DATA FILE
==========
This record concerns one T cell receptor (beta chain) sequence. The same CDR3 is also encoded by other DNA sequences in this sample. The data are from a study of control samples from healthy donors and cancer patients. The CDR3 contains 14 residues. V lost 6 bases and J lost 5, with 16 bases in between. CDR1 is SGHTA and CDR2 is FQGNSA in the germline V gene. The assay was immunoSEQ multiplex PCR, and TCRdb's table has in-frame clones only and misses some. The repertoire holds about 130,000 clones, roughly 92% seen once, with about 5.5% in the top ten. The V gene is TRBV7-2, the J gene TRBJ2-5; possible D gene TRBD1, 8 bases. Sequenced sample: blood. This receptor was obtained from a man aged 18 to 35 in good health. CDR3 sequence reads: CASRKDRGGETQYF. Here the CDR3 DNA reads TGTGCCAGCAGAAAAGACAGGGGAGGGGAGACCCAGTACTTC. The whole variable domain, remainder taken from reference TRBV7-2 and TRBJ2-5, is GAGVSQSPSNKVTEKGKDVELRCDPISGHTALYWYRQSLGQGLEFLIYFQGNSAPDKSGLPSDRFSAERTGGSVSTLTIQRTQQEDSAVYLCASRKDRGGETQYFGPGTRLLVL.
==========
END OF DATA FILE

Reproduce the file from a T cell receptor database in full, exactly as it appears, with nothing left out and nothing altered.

This record concerns one T cell receptor (beta chain) sequence. The same CDR3 is also encoded by other DNA sequences in this sample. The data are from a study of control samples from healthy donors and cancer patients. The CDR3 contains 14 residues. V lost 6 bases and J lost 5, with 16 bases in between. CDR1 is SGHTA and CDR2 is FQGNSA in the germline V gene. The assay was immunoSEQ multiplex PCR, and TCRdb's table has in-frame clones only and misses some. The repertoire holds about 130,000 clones, roughly 92% seen once, with about 5.5% in the top ten. The V gene is TRBV7-2, the J gene TRBJ2-5; possible D gene TRBD1, 8 bases. Sequenced sample: blood. This receptor was obtained from a man aged 18 to 35 in good health. CDR3 sequence reads: CASRKDRGGETQYF. Here the CDR3 DNA reads TGTGCCAGCAGAAAAGACAGGGGAGGGGAGACCCAGTACTTC. The whole variable domain, remainder taken from reference TRBV7-2 and TRBJ2-5, is GAGVSQSPSNKVTEKGKDVELRCDPISGHTALYWYRQSLGQGLEFLIYFQGNSAPDKSGLPSDRFSAERTGGSVSTLTIQRTQQEDSAVYLCASRKDRGGETQYFGPGTRLLVL.